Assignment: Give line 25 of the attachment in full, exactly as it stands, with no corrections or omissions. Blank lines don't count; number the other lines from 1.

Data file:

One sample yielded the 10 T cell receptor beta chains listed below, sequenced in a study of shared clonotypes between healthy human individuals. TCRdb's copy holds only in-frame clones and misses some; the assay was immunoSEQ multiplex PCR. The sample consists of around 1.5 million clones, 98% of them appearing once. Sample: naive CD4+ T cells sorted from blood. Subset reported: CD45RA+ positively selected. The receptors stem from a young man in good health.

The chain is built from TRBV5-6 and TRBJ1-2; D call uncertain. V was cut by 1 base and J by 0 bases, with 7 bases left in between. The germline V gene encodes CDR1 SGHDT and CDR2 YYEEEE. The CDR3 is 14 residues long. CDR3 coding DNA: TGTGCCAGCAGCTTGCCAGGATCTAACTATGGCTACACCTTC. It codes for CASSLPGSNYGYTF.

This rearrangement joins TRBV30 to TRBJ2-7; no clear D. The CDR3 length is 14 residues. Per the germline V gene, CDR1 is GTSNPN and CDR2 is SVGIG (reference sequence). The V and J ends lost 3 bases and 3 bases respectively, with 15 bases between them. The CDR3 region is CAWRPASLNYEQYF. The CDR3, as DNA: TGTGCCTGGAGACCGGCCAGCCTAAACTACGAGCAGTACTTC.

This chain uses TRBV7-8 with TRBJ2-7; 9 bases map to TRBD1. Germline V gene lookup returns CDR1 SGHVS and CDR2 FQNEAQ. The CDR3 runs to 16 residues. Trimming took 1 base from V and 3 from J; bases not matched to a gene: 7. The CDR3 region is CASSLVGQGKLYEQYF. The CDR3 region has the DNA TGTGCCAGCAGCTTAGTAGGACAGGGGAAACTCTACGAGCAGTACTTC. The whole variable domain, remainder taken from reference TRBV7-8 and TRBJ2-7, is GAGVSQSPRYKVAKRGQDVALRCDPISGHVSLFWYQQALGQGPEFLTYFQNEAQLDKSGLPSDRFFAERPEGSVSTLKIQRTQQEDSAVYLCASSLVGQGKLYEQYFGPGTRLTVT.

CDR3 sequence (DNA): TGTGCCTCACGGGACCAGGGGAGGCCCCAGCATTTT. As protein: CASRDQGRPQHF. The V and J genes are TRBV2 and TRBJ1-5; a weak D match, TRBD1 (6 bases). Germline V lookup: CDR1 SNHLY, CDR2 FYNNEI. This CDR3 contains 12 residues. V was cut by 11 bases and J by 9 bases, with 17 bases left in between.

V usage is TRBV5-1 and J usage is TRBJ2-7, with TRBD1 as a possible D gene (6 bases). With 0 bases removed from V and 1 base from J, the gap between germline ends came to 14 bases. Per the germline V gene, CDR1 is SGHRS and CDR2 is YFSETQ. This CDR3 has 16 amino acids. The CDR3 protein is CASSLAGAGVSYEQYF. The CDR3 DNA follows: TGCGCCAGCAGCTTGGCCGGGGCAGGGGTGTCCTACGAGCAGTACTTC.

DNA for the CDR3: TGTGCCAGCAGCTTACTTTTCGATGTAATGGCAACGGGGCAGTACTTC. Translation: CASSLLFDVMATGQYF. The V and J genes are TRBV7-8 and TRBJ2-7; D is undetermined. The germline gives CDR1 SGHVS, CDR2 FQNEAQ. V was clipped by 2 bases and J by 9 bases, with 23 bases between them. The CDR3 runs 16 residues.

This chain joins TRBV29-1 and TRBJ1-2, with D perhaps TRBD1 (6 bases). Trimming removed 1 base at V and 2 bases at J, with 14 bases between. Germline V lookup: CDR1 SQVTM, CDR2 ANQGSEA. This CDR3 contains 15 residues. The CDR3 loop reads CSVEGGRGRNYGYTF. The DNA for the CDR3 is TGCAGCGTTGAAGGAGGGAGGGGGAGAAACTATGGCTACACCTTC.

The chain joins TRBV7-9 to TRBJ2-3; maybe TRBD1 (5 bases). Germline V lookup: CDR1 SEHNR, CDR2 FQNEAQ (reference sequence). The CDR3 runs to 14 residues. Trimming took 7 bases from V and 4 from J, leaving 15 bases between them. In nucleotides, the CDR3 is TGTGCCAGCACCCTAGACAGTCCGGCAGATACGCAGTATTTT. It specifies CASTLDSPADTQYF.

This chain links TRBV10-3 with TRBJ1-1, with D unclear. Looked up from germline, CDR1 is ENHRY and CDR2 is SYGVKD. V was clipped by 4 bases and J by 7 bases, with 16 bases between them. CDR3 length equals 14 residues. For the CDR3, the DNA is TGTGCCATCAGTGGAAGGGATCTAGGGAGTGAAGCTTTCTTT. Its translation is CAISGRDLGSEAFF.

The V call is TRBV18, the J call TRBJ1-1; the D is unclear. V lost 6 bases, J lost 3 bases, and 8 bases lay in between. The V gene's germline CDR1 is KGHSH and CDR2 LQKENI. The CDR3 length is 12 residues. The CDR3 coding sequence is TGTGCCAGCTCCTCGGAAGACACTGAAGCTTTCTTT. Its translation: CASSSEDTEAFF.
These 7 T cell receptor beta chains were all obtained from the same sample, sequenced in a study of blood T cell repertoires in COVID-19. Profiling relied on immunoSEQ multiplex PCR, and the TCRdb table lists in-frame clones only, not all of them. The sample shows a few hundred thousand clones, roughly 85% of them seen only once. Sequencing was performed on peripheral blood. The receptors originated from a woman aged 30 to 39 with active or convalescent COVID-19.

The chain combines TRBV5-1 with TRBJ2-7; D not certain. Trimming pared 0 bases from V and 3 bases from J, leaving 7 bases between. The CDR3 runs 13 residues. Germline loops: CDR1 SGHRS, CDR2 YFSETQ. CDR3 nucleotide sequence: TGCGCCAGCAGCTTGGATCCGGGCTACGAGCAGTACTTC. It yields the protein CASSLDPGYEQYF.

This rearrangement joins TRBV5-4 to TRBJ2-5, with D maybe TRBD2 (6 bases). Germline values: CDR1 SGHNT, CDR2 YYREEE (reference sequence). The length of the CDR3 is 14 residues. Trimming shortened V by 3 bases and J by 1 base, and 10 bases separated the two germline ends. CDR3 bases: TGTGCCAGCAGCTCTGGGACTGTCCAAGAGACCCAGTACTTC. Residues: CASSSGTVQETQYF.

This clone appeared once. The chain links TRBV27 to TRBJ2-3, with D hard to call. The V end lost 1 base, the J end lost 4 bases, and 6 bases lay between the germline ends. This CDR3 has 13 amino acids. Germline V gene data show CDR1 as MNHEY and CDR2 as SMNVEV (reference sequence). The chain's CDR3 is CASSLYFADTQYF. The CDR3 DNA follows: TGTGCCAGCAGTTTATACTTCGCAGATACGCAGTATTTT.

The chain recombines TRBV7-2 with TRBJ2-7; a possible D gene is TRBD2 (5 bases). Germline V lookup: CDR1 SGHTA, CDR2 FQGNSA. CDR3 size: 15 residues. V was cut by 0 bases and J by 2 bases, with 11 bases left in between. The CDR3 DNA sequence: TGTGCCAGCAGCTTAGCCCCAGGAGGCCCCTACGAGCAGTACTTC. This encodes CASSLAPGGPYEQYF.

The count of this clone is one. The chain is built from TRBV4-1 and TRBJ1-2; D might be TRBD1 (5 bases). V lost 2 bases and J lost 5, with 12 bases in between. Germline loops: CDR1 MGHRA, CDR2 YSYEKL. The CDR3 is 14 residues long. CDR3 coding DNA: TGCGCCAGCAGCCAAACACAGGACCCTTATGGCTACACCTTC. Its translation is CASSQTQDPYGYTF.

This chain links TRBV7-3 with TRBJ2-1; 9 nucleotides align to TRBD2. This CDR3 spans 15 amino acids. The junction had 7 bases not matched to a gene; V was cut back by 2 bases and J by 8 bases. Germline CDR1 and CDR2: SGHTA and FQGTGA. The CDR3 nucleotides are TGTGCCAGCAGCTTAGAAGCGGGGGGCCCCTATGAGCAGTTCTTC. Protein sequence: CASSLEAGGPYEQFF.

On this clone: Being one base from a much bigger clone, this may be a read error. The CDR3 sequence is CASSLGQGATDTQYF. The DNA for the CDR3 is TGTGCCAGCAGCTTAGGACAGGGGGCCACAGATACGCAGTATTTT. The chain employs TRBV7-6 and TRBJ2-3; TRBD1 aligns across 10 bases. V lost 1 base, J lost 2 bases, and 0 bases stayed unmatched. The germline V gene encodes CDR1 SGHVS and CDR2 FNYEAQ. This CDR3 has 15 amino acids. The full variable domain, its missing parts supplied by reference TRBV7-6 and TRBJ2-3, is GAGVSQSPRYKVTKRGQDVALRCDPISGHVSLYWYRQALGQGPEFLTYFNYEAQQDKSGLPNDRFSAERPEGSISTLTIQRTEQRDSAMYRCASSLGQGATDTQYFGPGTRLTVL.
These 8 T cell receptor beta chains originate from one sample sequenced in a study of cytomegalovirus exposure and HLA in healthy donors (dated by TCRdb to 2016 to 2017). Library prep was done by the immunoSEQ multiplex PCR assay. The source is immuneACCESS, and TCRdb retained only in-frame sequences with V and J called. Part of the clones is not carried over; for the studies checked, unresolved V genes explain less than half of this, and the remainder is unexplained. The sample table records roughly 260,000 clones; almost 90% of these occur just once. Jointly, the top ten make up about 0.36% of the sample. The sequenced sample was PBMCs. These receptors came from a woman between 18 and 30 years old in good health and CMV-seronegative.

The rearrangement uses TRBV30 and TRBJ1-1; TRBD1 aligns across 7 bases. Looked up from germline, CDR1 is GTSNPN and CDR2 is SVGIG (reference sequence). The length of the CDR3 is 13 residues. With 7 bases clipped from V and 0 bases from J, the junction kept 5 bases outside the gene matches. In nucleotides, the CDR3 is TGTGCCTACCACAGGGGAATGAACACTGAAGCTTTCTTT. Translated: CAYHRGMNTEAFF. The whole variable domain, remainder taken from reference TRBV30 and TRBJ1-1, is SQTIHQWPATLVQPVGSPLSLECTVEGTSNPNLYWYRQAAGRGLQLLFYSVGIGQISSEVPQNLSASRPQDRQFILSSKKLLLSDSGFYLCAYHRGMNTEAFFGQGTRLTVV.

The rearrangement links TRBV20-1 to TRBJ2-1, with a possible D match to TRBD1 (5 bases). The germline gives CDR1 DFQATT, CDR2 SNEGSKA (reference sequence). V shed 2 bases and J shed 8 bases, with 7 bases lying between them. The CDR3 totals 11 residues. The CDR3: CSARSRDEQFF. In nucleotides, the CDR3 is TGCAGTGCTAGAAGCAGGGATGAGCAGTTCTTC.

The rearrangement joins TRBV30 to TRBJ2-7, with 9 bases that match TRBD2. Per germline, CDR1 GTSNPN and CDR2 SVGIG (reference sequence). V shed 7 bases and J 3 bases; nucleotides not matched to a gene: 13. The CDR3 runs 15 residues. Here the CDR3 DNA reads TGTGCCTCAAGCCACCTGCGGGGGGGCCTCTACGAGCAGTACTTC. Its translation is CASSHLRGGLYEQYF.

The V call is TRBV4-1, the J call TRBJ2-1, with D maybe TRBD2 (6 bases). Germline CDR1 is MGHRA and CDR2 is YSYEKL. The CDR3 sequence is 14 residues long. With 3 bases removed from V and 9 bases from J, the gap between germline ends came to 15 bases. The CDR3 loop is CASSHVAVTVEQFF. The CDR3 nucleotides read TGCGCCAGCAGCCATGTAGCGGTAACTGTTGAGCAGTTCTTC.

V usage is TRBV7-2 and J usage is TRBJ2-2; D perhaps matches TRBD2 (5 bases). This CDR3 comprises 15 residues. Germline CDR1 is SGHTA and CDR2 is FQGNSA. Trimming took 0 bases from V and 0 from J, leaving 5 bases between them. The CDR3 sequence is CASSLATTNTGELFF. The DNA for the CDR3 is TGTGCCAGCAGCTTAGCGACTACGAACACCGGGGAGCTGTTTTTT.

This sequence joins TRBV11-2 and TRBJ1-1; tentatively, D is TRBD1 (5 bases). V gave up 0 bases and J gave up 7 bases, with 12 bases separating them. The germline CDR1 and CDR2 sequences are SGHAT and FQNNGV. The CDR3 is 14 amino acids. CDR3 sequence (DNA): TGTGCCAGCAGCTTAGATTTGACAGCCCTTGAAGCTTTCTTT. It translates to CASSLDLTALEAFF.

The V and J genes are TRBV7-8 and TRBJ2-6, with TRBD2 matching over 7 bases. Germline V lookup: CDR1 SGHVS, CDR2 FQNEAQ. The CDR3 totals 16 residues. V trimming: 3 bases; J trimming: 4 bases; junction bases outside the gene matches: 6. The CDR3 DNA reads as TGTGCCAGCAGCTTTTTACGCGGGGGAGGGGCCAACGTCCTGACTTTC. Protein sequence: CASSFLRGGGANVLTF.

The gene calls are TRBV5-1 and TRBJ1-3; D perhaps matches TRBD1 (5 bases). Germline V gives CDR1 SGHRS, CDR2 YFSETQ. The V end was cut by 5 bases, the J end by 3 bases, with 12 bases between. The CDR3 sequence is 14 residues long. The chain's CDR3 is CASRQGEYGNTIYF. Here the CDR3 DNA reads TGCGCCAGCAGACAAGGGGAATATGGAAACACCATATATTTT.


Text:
V usage is TRBV7-2 and J usage is TRBJ2-2; D perhaps matches TRBD2 (5 bases). This CDR3 comprises 15 residues. Germline CDR1 is SGHTA and CDR2 is FQGNSA. Trimming took 0 bases from V and 0 from J, leaving 5 bases between them. The CDR3 sequence is CASSLATTNTGELFF. The DNA for the CDR3 is TGTGCCAGCAGCTTAGCGACTACGAACACCGGGGAGCTGTTTTTT.